Davis says the clean-up does provide some opportunity for the logging industry.

“There is so much supply of logs out there – so much timber waiting to be cut – but that will provide work for foresters to do because they have to clean it up, they can’t let the trees die and sit there or we will have a forest fire that will burn the whole state,” he says. “Someone will have to clean this stuff up.”

Peterson says the recent storms may also lead to an increase in rates that the lumber industry cannot afford right now.

“A rate increase could potentially offset some of the benefit for the lumber prices, but it wouldn’t offset it totally,” he says. “We would like to be in a position where we don’t really see any significant increases on the property side but those conditions are dependent on the market and the upcoming hurricane season.”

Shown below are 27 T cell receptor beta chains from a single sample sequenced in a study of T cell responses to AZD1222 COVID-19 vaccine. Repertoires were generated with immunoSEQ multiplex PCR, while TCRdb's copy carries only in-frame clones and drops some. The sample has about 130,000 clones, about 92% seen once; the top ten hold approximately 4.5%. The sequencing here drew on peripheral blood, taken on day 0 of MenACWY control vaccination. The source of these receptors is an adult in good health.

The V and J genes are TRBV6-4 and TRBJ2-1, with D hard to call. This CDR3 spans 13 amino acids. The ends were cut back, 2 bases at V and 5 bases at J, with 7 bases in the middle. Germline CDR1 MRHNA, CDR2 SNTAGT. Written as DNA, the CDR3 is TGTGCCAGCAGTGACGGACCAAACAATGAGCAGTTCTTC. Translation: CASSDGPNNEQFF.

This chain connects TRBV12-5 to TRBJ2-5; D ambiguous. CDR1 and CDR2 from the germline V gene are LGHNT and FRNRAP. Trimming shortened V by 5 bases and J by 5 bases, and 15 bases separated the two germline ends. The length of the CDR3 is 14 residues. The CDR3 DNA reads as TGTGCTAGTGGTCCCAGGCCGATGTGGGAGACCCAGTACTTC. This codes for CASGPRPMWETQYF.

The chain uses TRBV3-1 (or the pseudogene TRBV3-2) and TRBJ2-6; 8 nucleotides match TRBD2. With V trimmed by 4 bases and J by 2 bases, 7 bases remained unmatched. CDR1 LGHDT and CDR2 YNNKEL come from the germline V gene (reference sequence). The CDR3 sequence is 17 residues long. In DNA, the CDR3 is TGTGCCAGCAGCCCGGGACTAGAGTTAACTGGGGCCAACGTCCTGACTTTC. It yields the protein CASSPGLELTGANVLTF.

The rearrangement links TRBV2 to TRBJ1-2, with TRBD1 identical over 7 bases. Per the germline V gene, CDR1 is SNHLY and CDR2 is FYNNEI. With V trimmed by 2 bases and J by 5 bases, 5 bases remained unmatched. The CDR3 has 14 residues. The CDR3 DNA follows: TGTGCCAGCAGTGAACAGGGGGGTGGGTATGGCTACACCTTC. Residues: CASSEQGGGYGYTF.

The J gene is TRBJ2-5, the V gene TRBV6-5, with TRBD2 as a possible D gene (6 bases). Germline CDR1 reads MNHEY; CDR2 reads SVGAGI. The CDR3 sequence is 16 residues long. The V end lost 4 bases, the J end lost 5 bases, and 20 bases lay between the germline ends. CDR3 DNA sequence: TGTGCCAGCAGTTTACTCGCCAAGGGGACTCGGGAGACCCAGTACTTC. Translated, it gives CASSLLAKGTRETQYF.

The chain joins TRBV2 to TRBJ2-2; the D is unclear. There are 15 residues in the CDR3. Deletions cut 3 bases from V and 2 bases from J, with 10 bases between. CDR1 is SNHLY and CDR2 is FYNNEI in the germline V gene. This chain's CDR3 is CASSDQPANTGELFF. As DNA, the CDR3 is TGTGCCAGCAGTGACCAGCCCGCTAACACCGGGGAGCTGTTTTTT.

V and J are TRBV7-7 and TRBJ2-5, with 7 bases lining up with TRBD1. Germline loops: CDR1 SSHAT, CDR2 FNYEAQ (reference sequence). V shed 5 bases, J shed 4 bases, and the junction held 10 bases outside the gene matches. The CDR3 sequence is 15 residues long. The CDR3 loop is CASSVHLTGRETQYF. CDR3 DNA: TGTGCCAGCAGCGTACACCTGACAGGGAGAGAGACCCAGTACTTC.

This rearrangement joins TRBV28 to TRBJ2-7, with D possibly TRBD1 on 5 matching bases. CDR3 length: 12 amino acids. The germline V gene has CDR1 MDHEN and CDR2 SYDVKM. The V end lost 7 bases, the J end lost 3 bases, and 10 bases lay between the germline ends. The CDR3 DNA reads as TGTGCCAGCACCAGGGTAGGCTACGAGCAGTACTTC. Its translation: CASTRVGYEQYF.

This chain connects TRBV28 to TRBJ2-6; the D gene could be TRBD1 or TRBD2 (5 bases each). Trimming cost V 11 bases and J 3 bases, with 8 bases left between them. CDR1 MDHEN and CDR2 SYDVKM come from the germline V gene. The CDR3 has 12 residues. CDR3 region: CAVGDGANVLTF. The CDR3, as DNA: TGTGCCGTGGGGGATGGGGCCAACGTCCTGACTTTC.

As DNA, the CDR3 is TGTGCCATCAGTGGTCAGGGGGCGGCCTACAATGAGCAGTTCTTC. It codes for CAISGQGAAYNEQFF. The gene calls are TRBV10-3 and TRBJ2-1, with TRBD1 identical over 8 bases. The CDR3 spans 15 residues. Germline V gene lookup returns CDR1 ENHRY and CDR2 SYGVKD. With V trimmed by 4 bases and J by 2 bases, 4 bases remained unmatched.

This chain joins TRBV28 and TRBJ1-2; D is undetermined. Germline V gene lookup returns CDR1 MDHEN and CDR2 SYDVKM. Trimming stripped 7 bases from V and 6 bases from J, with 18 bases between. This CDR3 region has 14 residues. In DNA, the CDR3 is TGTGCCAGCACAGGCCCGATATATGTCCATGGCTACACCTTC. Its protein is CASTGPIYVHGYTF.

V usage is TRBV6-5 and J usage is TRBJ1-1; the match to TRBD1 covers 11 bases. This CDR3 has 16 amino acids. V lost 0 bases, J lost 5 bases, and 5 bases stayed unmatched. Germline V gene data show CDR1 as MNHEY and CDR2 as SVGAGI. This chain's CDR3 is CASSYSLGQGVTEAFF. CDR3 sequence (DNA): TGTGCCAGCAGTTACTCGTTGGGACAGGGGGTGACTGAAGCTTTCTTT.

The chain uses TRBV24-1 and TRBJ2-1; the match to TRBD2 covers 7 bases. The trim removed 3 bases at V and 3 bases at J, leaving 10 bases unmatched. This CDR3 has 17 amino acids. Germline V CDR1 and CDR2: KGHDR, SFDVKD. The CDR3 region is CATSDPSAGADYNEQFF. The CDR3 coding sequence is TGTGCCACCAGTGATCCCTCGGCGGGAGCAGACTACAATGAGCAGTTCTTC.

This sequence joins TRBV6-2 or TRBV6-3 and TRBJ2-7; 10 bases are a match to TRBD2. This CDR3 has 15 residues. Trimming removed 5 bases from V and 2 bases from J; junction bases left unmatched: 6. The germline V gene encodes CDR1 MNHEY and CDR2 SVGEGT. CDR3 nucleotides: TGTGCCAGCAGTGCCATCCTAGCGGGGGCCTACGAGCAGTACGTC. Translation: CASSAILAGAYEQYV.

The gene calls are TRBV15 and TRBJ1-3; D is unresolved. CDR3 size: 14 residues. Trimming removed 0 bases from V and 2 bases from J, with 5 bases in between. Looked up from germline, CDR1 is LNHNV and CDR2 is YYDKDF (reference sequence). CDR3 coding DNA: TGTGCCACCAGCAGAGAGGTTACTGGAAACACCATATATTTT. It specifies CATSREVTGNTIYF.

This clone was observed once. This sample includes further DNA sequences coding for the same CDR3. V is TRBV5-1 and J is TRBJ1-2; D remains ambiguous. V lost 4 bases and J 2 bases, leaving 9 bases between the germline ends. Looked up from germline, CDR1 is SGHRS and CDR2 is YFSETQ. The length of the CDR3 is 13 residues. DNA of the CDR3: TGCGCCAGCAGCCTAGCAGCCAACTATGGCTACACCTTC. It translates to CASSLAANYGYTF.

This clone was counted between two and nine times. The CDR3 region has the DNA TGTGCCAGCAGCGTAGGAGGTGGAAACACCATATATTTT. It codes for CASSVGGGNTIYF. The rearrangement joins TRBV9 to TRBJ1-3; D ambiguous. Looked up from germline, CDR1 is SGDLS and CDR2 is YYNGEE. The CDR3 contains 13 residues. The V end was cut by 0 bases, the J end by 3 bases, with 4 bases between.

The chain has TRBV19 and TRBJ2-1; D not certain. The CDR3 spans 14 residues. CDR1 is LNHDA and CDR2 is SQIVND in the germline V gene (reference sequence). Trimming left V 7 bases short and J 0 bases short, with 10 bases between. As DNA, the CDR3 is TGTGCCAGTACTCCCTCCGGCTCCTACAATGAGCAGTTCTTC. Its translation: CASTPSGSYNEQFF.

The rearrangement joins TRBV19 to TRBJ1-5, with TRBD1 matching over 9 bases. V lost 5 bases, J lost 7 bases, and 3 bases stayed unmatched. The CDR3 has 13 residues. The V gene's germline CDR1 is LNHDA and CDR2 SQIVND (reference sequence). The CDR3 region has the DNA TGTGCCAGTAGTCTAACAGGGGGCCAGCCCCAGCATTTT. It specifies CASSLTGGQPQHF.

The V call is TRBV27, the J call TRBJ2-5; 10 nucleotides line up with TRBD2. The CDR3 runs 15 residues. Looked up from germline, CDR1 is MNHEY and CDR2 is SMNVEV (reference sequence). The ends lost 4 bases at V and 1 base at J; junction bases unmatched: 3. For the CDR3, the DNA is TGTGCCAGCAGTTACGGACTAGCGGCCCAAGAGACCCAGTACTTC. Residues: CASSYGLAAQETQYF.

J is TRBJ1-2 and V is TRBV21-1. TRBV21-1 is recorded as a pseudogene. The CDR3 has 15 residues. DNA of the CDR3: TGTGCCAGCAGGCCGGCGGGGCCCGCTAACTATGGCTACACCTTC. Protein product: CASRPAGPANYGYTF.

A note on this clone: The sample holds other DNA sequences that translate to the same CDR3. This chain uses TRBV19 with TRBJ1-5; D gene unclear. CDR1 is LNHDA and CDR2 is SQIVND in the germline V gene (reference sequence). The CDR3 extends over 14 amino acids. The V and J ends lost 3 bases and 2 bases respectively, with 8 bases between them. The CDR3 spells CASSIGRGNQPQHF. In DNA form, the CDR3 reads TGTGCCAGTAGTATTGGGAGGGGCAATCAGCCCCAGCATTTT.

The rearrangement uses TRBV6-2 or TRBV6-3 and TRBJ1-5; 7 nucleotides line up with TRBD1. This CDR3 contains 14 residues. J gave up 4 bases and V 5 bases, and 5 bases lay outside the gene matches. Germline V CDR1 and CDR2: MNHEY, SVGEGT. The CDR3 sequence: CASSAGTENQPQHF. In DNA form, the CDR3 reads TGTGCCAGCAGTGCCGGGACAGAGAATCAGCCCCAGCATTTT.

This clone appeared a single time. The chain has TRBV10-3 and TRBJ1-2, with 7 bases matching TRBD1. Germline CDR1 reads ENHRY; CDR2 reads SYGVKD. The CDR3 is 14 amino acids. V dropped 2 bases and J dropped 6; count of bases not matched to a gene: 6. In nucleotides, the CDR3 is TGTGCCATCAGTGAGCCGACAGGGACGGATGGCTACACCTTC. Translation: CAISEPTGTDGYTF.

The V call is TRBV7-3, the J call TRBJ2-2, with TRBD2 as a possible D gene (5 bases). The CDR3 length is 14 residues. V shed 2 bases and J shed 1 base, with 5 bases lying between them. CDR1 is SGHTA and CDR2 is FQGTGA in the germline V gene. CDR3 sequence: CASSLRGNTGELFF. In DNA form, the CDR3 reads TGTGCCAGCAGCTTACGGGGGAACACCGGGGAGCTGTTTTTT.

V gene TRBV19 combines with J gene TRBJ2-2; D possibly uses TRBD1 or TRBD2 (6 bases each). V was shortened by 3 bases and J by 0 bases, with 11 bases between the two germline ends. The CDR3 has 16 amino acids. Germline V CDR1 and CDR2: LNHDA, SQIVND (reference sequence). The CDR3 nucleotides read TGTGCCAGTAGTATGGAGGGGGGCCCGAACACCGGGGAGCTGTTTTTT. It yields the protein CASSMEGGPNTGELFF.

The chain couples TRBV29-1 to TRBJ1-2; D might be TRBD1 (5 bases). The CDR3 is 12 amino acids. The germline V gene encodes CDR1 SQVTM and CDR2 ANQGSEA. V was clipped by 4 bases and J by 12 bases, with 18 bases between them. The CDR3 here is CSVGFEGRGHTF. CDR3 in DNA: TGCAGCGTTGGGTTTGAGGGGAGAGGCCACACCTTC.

Keith D. Peterson & Co. recently switched its carrier from United National Group to XL, which Keith Peterson says will provide the company with better stability and solidity.

The coverage includes property, inland marine, commercial general liability and commercial auto. Peterson & Co. focuses on a wide range of businesses including cabinet manufacturers, sawmills, lumberyards and furniture manufactures, to name a few.

Peterson says the company is looking at offering insurance on stock so that companies that are shipping products overseas will still have coverage on the product. He says this is something companies have been asking for right now because they are looking for new revenue streams.

Britt/Paulk provides all coverages a logging company needs and also produced a towing storage and debris removal endorsement last year for the business auto form that provides a $5,000 limit on every occurrence. The coverage also includes a forestry operations endorsement and loggers broad form coverage.

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  • June 28, 2011 at 12:35 pm
    wade says: